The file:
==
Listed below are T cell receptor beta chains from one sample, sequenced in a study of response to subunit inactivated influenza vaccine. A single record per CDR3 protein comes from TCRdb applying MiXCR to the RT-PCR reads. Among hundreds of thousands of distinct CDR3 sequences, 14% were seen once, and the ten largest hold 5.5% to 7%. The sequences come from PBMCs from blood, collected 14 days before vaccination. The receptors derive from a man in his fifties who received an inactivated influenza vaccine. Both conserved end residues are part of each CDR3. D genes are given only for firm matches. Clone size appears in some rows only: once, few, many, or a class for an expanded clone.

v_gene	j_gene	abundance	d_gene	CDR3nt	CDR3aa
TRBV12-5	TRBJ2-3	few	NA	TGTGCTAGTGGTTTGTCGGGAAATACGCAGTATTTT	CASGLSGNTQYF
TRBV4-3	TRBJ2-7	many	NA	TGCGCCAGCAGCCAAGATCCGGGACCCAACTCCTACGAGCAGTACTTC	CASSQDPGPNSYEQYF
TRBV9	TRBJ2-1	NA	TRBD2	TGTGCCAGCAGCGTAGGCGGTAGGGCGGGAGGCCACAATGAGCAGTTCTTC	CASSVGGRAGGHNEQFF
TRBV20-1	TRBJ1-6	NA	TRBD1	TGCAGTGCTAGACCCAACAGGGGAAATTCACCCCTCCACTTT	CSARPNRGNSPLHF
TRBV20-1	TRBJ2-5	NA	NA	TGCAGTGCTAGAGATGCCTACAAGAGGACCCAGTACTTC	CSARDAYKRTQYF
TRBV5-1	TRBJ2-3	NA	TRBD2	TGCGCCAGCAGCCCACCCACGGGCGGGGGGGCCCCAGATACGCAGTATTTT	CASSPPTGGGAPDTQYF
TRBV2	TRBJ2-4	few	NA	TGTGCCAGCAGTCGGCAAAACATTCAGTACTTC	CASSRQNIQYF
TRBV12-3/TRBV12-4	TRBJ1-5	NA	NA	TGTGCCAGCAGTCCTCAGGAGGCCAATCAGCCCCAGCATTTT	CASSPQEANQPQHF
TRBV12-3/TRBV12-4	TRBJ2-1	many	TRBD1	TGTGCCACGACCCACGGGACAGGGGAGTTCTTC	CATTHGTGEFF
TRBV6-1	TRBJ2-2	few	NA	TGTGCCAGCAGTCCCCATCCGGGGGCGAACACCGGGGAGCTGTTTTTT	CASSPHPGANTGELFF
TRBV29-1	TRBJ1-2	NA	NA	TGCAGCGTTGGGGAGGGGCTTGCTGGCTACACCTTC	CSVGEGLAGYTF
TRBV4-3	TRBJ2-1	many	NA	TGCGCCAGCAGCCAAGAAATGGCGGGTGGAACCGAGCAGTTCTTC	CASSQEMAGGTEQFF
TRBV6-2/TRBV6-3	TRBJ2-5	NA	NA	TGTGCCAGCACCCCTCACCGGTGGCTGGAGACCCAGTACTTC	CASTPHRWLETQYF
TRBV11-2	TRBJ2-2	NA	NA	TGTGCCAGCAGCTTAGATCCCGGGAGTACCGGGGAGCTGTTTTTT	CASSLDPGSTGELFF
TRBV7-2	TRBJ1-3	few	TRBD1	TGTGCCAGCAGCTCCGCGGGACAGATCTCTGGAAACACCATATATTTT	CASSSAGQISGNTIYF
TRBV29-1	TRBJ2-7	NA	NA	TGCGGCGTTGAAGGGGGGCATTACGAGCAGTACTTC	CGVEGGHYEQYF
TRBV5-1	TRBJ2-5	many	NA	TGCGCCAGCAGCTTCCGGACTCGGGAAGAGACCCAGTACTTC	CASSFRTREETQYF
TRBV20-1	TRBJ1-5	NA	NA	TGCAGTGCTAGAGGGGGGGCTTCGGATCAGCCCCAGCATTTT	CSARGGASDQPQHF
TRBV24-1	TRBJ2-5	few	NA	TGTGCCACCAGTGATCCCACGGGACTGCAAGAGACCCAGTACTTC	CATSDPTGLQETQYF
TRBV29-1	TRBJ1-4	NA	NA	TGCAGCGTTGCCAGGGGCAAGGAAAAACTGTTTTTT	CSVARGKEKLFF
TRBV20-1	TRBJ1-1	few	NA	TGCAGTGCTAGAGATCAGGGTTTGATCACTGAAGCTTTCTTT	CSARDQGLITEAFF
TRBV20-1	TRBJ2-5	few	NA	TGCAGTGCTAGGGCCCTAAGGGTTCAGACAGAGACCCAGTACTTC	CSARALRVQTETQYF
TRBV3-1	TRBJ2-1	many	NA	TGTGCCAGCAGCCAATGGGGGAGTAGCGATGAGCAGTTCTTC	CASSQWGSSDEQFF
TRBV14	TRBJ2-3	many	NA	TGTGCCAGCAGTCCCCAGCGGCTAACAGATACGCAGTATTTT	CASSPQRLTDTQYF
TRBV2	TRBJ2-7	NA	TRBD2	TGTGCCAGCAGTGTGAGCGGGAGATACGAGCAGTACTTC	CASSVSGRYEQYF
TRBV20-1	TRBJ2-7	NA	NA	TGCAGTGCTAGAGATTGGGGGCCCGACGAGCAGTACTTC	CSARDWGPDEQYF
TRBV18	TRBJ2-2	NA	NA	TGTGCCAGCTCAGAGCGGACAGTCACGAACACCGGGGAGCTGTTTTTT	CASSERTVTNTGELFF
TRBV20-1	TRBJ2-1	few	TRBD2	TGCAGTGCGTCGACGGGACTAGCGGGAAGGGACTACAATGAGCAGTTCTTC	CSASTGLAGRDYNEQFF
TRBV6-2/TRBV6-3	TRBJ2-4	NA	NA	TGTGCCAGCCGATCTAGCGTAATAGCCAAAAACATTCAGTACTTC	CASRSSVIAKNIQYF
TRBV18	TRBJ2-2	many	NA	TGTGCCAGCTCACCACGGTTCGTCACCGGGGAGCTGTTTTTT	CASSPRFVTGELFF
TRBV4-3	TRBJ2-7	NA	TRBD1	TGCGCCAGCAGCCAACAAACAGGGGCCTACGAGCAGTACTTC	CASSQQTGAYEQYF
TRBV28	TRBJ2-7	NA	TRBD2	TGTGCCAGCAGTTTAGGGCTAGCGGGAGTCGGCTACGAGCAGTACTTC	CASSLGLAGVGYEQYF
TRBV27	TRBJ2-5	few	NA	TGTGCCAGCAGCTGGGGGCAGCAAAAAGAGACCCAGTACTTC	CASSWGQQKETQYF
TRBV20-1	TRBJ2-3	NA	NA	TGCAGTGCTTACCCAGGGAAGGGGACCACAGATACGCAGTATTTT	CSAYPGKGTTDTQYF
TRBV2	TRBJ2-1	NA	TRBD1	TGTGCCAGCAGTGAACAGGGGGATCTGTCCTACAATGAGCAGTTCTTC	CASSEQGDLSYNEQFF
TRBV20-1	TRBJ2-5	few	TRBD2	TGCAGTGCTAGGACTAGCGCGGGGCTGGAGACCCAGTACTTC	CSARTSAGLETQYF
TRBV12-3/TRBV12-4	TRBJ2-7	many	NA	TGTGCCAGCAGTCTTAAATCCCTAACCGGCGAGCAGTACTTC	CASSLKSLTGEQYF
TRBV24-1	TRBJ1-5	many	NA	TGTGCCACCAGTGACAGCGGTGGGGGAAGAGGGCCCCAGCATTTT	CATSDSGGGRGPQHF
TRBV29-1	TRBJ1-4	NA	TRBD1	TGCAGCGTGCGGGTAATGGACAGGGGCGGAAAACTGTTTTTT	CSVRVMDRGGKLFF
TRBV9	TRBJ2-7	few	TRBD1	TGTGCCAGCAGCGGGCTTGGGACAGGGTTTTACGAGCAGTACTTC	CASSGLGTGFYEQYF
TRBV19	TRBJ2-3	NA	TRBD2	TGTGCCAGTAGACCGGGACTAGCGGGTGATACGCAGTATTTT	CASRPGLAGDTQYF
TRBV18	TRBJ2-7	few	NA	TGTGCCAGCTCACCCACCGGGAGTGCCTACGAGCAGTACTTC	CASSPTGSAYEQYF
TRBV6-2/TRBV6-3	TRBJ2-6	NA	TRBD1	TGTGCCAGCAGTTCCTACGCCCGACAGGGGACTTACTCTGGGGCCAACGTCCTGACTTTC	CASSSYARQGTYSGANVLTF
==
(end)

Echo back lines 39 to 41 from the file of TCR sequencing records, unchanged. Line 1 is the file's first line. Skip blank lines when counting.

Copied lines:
TRBV12-3/TRBV12-4	TRBJ2-7	many	NA	TGTGCCAGCAGTCTTAAATCCCTAACCGGCGAGCAGTACTTC	CASSLKSLTGEQYF
TRBV24-1	TRBJ1-5	many	NA	TGTGCCACCAGTGACAGCGGTGGGGGAAGAGGGCCCCAGCATTTT	CATSDSGGGRGPQHF
TRBV29-1	TRBJ1-4	NA	TRBD1	TGCAGCGTGCGGGTAATGGACAGGGGCGGAAAACTGTTTTTT	CSVRVMDRGGKLFF